• Ephesians 5 suggests a different purpose for marriage than the ones commonly thought of: two broken sinners enter into an other-centered covenant
  • Paul is suggesting that marriage is about personal transformation

Outline:

I. Exposure

II. Embrace

I. Exposure

  • Paul quotes Genesis, when man and woman were naked; it’s much more than physical to be naked; scripturally, it means to become vulnerable, to be seen beneath who you are, beneath your Facebook or resume.
    • The nature of the human heart is to hide our blemishes behind a persona; Adam and Eve do everything they can to control their persona after the fall–they dress up, they blame shift
  • We don’t want people to know that we probably wouldn’t want to be friends with ourselves
  • [Rev Sauls shares a funny story involving him and his wife studying the Bible together early in their marriage; she had married him partly because of how impressive he was as a speaker and small group leader, how deep his insight was; when the young couple studied the Bible together, however, Rev Sauls’ wife quickly discovered that “I married a pompous know-it-all.”]
  • Sartre: Hell is to be looked at, to be unable to stop or control what someone else sees when they look at us
  • two people deserve access to our private parts: our spouse and our doctor
  • With doctors, why do we allow probing, the invading of our bodies?
    • Because we want to live! to flourish, to survive
    • Why do we allow this probing into our bodies, but not into our character?
  • “Restore” in Galatians 6:1-2 is a Greek word that elsewhere is only used as a medical term for resetting a bone
  • We do whatever we can to turn a limp into a dance
  • At the end of New York Magazine, there are 3 pages of ads for rich men to find hot women; we walk into a gym and immediately eliminate 95% of the people there as potential spouses before we even meet them; we want perfection now–is this what Jesus did for us?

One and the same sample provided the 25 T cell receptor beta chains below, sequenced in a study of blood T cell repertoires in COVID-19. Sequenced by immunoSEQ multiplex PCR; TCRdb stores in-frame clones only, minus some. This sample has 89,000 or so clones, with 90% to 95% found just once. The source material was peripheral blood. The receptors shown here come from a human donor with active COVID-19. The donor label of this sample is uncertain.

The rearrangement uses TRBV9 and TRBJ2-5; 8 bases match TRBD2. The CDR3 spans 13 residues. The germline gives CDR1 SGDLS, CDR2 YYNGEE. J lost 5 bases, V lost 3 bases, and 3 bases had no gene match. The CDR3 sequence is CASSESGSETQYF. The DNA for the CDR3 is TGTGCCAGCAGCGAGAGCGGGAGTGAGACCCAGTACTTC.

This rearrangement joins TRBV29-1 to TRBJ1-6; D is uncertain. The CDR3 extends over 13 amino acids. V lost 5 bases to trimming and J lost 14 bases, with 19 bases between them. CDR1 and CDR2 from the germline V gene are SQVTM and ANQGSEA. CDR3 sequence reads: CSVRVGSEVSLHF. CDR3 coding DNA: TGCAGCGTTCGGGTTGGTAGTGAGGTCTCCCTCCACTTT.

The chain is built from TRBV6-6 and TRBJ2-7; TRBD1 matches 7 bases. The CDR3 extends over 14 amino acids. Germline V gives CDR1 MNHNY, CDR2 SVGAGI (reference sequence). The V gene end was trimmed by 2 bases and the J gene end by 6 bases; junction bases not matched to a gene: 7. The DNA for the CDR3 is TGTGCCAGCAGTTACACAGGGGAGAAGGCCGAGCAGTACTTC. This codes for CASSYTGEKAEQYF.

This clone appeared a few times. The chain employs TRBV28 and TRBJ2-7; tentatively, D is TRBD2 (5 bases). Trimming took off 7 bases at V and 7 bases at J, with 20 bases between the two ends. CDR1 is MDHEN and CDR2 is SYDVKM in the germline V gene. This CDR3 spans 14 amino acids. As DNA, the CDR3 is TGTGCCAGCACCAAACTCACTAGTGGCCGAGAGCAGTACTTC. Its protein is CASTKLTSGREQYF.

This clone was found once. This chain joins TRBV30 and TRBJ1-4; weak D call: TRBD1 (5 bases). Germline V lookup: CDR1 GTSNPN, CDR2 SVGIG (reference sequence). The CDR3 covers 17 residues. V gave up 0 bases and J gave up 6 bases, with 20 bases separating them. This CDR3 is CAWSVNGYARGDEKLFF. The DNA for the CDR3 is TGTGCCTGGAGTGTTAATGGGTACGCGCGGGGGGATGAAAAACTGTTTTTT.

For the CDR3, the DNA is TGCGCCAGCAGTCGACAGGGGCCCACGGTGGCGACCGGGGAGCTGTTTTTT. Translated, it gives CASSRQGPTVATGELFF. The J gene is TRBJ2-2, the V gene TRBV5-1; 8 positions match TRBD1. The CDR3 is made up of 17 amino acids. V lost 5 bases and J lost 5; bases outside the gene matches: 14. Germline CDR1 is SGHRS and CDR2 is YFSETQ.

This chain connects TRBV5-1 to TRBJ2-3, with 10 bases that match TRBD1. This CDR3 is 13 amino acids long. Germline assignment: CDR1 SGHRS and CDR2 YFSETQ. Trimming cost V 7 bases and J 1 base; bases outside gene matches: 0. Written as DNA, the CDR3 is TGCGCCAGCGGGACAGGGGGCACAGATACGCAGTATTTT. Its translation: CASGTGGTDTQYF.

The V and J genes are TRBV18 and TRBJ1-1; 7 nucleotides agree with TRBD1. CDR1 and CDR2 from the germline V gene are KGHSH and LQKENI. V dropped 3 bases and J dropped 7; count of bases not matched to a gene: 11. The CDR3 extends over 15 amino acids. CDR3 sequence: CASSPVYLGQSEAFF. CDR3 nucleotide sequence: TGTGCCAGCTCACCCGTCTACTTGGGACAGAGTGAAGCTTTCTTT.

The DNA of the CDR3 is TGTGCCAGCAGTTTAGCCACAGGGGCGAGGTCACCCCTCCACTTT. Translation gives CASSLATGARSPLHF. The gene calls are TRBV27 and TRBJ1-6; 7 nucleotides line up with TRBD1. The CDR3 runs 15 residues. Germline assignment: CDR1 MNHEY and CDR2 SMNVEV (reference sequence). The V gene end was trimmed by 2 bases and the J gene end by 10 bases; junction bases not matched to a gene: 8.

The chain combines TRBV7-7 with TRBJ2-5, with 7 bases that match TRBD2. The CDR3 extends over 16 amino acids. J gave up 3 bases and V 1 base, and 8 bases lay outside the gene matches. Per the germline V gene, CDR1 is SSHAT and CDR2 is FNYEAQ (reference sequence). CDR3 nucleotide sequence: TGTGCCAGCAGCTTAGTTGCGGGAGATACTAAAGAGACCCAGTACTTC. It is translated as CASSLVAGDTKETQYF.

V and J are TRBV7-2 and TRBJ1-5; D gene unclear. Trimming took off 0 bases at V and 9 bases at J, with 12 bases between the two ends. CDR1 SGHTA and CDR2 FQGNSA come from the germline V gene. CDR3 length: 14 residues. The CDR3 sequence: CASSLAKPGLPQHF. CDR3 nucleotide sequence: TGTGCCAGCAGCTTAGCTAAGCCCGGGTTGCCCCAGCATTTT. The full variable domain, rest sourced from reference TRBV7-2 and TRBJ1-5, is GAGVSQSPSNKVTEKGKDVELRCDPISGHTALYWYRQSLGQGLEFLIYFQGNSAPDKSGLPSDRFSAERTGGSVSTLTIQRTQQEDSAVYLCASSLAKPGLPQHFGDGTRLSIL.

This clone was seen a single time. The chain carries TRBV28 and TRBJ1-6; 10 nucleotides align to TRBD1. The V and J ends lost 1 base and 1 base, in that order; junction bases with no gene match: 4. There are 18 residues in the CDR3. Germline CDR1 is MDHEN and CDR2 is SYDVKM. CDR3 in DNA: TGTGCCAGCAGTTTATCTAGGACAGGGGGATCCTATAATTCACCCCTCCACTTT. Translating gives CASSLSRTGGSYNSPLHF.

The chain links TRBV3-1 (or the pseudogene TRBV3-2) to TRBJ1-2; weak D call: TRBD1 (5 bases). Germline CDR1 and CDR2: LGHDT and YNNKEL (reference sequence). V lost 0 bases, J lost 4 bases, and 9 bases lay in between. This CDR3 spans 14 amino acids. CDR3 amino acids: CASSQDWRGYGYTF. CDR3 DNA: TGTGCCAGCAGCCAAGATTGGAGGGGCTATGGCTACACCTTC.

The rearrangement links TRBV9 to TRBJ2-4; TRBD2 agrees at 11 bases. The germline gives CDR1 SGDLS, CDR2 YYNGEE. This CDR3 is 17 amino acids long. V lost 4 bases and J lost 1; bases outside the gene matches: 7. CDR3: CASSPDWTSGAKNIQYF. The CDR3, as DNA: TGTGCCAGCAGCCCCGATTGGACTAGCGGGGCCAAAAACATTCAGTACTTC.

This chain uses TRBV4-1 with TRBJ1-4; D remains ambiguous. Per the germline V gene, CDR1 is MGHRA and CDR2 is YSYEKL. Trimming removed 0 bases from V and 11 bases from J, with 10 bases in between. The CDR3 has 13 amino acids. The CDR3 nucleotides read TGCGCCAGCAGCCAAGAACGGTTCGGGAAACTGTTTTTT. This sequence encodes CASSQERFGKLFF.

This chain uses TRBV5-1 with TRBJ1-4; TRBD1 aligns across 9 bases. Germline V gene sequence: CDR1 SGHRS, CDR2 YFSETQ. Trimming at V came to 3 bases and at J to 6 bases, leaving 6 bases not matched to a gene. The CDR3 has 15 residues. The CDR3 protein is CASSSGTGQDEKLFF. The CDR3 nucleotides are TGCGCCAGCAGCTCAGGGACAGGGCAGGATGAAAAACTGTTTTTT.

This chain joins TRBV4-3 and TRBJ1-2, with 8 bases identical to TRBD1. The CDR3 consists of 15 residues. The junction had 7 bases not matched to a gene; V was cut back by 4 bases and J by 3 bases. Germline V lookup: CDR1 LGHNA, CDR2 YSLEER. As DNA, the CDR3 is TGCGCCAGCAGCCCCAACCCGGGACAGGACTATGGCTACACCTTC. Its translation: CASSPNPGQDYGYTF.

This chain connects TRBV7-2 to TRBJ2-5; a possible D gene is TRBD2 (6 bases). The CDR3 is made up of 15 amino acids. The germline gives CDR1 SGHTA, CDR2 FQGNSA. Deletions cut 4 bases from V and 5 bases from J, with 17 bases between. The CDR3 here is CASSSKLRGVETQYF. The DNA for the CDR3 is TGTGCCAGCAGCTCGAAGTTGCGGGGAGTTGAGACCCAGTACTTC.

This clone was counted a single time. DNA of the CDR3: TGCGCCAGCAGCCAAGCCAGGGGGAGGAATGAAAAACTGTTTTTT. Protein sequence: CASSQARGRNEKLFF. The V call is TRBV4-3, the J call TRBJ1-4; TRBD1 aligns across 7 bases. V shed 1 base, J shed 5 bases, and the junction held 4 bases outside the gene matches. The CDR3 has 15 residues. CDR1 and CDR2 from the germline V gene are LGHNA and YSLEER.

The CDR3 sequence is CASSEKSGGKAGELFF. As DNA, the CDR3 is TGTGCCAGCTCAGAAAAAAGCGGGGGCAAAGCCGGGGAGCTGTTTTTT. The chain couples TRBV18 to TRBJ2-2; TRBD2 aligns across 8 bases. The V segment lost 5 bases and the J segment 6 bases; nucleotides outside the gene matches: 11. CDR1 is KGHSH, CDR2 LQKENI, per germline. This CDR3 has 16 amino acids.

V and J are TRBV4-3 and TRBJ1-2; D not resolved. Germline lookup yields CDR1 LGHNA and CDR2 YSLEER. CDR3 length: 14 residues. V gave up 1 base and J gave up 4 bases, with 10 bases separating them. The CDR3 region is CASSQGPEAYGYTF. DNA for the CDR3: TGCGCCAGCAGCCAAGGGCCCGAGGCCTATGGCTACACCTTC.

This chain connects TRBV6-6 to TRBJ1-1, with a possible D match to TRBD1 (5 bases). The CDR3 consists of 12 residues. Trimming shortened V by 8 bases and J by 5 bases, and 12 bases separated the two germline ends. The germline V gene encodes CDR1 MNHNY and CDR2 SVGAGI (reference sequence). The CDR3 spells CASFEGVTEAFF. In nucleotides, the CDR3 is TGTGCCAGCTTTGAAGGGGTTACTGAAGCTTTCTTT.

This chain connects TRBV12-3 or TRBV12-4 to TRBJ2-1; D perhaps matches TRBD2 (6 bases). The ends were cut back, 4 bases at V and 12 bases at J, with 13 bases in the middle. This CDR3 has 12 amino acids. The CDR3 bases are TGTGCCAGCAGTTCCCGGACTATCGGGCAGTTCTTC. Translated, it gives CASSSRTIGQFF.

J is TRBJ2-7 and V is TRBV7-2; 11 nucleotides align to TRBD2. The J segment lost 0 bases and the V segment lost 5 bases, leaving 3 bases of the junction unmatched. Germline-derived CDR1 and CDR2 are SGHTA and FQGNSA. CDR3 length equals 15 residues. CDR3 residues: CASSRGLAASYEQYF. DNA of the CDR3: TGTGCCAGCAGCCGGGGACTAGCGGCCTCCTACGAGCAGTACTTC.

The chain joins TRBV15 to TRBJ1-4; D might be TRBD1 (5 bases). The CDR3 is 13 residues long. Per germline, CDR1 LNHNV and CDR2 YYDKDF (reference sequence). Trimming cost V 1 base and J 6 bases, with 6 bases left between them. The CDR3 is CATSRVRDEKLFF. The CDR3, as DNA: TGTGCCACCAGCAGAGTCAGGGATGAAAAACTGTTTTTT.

• Jesus: “My vision is to heal, so I’m looking for a bride with spots, wrinkles, blemishes.”
  • In the film As Good as It Gets, Jack Nicholson’s  response to Helen Hunt: “You make me want to be a better man
    • That’s what you look for in a mate; that’s your selection criteria

II. Embrace

  • Both parties need to know that the marriage is sinner-safe
  • The goal is to be fully known (naked) and without shame (loved, respected, honored), just like in Genesis before the fall
  • The film Beautiful Mind is a great marriage movie
  • C. S. Lewis married a woman knowing she had terminal cancer
  • you know you love someone when you continue to serve them even though you’ve fallen out of love with them
  • “Workmanship” is the Greek word poema; you are the poem of God
  • If you throw random words in a hat and mix them up, you’ve got chaos, but those same words can become a Shakespearean sonnet
  • On one side of extremes is co-dependent enabling; on the other is bullying
    • Gospel love is in the middle of these two things, and far away from each
  • Trying to build a resume or a career or be cool as a reason for coming to New York City can’t be your main reason, because what happens when you walk outside and see your windshield bashed in? What happens when the City treats you like an enemy?
    • Will you love her?
    • When she’s acting pschizo, will you divorce her in your heart, or continue to serve her?
    • When she only takes, will you still give?

Conclusion:

Jesus never considers divorce. He sees us in bed with  our mistresses of money, love, power, and he determines to continue loving us.